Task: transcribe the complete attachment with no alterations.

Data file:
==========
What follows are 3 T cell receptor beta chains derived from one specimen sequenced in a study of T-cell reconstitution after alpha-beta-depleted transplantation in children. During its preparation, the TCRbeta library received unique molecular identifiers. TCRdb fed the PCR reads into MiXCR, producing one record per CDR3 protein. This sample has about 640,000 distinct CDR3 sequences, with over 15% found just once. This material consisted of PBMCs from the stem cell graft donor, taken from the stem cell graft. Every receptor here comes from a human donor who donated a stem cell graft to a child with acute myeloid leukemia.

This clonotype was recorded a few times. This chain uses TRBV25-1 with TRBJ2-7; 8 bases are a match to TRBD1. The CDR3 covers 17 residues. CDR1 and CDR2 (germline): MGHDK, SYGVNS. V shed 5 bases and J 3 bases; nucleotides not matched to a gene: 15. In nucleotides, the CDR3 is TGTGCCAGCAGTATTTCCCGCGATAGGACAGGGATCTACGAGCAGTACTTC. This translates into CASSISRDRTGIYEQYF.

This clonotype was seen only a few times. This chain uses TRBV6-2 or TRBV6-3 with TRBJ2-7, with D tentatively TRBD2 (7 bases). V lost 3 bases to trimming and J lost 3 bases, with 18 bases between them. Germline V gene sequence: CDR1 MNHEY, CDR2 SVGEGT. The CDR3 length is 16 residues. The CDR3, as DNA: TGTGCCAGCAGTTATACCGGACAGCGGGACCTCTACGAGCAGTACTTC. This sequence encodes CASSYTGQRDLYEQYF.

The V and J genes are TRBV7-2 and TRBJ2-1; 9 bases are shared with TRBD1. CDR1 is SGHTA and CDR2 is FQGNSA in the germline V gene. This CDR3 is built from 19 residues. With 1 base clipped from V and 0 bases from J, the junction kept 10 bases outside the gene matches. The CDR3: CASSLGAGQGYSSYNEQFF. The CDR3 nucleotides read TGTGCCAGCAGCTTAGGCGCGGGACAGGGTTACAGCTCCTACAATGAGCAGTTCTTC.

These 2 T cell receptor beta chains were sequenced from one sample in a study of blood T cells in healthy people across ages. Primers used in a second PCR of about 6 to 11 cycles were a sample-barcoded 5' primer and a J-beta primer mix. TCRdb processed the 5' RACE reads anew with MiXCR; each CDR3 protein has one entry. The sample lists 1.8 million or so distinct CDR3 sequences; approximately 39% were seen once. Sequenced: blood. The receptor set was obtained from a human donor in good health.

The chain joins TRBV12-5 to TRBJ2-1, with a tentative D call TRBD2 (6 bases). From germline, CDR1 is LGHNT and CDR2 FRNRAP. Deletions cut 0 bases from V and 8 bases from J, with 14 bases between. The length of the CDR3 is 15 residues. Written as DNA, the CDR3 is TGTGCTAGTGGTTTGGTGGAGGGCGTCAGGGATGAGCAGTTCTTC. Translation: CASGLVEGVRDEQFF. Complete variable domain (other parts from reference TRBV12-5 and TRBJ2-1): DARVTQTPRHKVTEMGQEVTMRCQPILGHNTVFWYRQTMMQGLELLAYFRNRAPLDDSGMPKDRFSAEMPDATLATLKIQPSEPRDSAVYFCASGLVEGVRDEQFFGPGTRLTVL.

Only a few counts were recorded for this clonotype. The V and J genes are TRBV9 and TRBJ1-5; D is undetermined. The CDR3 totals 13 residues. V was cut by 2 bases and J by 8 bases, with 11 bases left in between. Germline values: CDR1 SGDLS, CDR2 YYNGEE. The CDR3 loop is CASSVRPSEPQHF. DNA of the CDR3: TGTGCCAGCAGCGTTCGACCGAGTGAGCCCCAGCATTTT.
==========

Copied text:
What follows are 3 T cell receptor beta chains derived from one specimen sequenced in a study of T-cell reconstitution after alpha-beta-depleted transplantation in children. During its preparation, the TCRbeta library received unique molecular identifiers. TCRdb fed the PCR reads into MiXCR, producing one record per CDR3 protein. This sample has about 640,000 distinct CDR3 sequences, with over 15% found just once. This material consisted of PBMCs from the stem cell graft donor, taken from the stem cell graft. Every receptor here comes from a human donor who donated a stem cell graft to a child with acute myeloid leukemia.

This clonotype was recorded a few times. This chain uses TRBV25-1 with TRBJ2-7; 8 bases are a match to TRBD1. The CDR3 covers 17 residues. CDR1 and CDR2 (germline): MGHDK, SYGVNS. V shed 5 bases and J 3 bases; nucleotides not matched to a gene: 15. In nucleotides, the CDR3 is TGTGCCAGCAGTATTTCCCGCGATAGGACAGGGATCTACGAGCAGTACTTC. This translates into CASSISRDRTGIYEQYF.

This clonotype was seen only a few times. This chain uses TRBV6-2 or TRBV6-3 with TRBJ2-7, with D tentatively TRBD2 (7 bases). V lost 3 bases to trimming and J lost 3 bases, with 18 bases between them. Germline V gene sequence: CDR1 MNHEY, CDR2 SVGEGT. The CDR3 length is 16 residues. The CDR3, as DNA: TGTGCCAGCAGTTATACCGGACAGCGGGACCTCTACGAGCAGTACTTC. This sequence encodes CASSYTGQRDLYEQYF.

The V and J genes are TRBV7-2 and TRBJ2-1; 9 bases are shared with TRBD1. CDR1 is SGHTA and CDR2 is FQGNSA in the germline V gene. This CDR3 is built from 19 residues. With 1 base clipped from V and 0 bases from J, the junction kept 10 bases outside the gene matches. The CDR3: CASSLGAGQGYSSYNEQFF. The CDR3 nucleotides read TGTGCCAGCAGCTTAGGCGCGGGACAGGGTTACAGCTCCTACAATGAGCAGTTCTTC.

These 2 T cell receptor beta chains were sequenced from one sample in a study of blood T cells in healthy people across ages. Primers used in a second PCR of about 6 to 11 cycles were a sample-barcoded 5' primer and a J-beta primer mix. TCRdb processed the 5' RACE reads anew with MiXCR; each CDR3 protein has one entry. The sample lists 1.8 million or so distinct CDR3 sequences; approximately 39% were seen once. Sequenced: blood. The receptor set was obtained from a human donor in good health.

The chain joins TRBV12-5 to TRBJ2-1, with a tentative D call TRBD2 (6 bases). From germline, CDR1 is LGHNT and CDR2 FRNRAP. Deletions cut 0 bases from V and 8 bases from J, with 14 bases between. The length of the CDR3 is 15 residues. Written as DNA, the CDR3 is TGTGCTAGTGGTTTGGTGGAGGGCGTCAGGGATGAGCAGTTCTTC. Translation: CASGLVEGVRDEQFF. Complete variable domain (other parts from reference TRBV12-5 and TRBJ2-1): DARVTQTPRHKVTEMGQEVTMRCQPILGHNTVFWYRQTMMQGLELLAYFRNRAPLDDSGMPKDRFSAEMPDATLATLKIQPSEPRDSAVYFCASGLVEGVRDEQFFGPGTRLTVL.

Only a few counts were recorded for this clonotype. The V and J genes are TRBV9 and TRBJ1-5; D is undetermined. The CDR3 totals 13 residues. V was cut by 2 bases and J by 8 bases, with 11 bases left in between. Germline values: CDR1 SGDLS, CDR2 YYNGEE. The CDR3 loop is CASSVRPSEPQHF. DNA of the CDR3: TGTGCCAGCAGCGTTCGACCGAGTGAGCCCCAGCATTTT.